Utility and bussing carts take up a lot of valuable space to store—space that you could be using for storing consumables, disposable supplies, restaurant high chairs, or other essentials. If you want to free up some storage space, we offer standard-duty folding utility carts that offer many of the same features as our regular carts but also have folding frames for convenient storage. These carts also fold up small enough that they can be transported with ease to and from catering events to help you transport heavy chafers, insulated food carriers, and loaded food pans.

Assembly Required?

Regency 18

The two words "assembly required" may bring up traumatic memories for some, but our utility carts that come knocked down are actually quite easy to put together. When you consider the benefits of purchasing unassembled food service carts, it may alleviate your fears. Shipping unassembled saves money in the long run by reducing the cost of shipping, so if your business is on a tight budget, that may be the way for you to go. Be sure to check out our helpful assembly video below to see how simple it can be to put together a brand new Regency utility cart!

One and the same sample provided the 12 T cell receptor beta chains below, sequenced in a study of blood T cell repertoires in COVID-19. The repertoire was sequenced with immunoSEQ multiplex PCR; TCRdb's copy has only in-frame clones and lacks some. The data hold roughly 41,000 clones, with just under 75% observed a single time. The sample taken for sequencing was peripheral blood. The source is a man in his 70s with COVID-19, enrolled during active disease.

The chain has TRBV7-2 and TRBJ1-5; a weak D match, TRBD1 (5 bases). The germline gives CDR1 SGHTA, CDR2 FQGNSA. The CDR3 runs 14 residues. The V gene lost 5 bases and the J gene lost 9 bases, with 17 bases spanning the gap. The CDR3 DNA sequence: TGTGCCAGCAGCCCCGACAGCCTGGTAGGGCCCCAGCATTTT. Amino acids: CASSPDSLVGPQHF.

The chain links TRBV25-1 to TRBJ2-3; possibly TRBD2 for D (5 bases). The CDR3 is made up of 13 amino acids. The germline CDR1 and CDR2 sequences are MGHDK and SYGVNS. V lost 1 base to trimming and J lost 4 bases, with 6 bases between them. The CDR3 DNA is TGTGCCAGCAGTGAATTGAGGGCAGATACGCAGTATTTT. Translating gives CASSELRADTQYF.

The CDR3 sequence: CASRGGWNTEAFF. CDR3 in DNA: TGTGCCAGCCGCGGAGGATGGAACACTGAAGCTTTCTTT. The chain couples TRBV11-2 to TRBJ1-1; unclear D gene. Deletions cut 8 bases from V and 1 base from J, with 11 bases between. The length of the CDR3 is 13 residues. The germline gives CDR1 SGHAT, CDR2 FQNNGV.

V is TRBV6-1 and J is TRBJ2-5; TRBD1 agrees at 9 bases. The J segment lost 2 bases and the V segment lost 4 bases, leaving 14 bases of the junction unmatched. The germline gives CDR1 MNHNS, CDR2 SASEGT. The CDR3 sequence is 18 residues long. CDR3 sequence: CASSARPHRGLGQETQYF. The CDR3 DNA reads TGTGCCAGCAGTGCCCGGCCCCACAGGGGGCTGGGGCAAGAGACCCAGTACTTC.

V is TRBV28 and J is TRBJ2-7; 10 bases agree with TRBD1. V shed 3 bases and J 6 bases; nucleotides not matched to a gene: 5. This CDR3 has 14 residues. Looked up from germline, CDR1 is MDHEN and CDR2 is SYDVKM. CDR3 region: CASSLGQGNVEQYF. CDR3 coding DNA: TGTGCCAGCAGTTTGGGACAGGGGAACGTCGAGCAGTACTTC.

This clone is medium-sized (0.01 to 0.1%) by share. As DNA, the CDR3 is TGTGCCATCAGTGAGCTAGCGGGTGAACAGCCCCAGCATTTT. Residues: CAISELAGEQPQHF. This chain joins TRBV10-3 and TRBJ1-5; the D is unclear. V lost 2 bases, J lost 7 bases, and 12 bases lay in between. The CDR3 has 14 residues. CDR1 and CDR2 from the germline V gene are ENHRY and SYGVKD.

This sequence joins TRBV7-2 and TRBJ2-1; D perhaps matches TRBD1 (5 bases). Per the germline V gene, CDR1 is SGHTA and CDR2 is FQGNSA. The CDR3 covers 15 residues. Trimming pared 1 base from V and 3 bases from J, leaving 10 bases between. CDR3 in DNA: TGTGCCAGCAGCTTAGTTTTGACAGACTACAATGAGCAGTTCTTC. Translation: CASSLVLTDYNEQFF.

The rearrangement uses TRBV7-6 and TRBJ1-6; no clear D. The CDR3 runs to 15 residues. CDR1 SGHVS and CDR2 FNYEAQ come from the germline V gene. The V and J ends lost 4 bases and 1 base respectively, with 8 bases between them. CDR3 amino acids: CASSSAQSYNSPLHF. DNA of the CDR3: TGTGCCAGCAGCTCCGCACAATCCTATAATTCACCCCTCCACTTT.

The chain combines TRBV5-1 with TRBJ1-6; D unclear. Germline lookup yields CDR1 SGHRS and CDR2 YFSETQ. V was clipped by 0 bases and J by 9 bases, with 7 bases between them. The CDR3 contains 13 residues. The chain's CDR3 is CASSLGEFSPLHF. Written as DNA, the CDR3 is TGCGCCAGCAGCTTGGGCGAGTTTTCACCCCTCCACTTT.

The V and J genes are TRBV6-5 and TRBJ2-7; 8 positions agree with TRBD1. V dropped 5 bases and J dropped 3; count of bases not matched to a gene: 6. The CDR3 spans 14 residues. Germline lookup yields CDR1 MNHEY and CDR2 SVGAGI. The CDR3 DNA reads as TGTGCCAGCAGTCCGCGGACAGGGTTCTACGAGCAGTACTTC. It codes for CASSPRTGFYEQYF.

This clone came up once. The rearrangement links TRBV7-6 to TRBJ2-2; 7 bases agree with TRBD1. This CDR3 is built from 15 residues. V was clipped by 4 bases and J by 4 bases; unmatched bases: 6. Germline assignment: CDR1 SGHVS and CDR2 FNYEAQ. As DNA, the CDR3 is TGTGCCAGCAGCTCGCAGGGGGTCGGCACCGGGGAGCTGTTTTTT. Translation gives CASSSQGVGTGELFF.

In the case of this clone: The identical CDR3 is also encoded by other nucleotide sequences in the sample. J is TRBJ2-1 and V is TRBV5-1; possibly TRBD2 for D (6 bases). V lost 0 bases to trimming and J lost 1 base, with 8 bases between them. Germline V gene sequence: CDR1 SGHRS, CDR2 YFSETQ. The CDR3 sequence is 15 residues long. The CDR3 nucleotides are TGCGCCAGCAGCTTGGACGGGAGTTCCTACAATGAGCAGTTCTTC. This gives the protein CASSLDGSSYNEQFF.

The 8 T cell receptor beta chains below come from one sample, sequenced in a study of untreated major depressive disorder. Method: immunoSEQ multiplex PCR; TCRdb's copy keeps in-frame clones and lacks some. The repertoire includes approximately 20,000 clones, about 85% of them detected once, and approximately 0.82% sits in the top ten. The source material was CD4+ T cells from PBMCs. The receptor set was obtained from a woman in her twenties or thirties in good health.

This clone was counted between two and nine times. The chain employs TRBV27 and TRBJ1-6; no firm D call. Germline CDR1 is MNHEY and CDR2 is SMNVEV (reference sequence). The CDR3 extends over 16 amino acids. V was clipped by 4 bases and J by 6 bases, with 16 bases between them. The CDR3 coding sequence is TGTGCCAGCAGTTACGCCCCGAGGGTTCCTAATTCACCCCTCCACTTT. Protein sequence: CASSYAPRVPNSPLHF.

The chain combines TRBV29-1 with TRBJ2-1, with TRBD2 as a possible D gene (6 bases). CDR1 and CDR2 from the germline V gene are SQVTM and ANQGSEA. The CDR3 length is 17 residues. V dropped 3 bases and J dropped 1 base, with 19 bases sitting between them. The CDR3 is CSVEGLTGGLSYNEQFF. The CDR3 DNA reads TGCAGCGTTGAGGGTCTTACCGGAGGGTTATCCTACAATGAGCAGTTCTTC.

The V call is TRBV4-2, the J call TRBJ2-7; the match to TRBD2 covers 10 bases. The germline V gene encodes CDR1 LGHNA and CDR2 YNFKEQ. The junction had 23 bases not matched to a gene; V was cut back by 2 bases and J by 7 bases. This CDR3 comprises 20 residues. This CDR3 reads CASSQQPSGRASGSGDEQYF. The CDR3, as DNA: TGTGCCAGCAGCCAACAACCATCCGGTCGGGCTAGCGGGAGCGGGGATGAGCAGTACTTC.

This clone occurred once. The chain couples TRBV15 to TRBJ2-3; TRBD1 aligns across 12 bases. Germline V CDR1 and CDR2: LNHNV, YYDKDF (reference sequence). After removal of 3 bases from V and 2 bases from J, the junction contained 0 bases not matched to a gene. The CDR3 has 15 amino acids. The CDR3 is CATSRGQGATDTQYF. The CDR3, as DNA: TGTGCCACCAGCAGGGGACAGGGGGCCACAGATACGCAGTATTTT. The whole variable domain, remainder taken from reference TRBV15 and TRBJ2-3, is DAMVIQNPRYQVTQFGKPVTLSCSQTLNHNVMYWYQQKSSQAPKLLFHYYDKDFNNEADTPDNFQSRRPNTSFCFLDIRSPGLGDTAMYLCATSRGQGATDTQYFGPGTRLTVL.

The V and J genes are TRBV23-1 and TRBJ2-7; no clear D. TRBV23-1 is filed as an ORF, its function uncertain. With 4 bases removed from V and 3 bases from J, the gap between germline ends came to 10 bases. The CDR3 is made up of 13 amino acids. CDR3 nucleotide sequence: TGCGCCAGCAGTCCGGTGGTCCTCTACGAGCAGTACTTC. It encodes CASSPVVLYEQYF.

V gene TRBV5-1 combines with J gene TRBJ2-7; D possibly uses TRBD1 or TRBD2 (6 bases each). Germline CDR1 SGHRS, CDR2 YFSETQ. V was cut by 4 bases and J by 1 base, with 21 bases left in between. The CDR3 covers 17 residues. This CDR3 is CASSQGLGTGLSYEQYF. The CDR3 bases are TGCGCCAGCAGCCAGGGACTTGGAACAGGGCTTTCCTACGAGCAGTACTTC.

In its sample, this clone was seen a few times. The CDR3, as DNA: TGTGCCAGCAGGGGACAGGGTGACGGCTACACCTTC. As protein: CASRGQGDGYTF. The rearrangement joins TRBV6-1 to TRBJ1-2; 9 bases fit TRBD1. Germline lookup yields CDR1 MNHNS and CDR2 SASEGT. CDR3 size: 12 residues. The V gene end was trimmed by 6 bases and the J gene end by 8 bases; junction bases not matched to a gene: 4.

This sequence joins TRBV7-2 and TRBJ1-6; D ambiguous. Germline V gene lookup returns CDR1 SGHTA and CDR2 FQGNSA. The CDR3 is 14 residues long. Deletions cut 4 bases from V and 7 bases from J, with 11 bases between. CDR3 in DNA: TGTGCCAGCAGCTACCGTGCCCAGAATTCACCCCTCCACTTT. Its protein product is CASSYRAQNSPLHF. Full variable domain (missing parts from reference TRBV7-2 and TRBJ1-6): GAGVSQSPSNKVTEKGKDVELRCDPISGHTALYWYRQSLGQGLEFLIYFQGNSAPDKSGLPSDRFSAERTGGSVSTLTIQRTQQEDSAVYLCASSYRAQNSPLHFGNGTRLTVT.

If you don’t want to put in the extra effort to assemble a cart, we also offer many carts that come fully assembled, with the exception of the casters, which will need to be installed before use. Shipping assembled saves effort and provides maximum convenience. Though assembled carts may cost more originally and definitely come with higher shipping costs, it may be worth it if you want to start using your cart right out of the box.

How to Assemble A Regency Utility Cart

Calculator Instructions

What is this calculator?

This calculator takes into account typical environmental factors to determine the total load capacity that would work best for a cart in your application.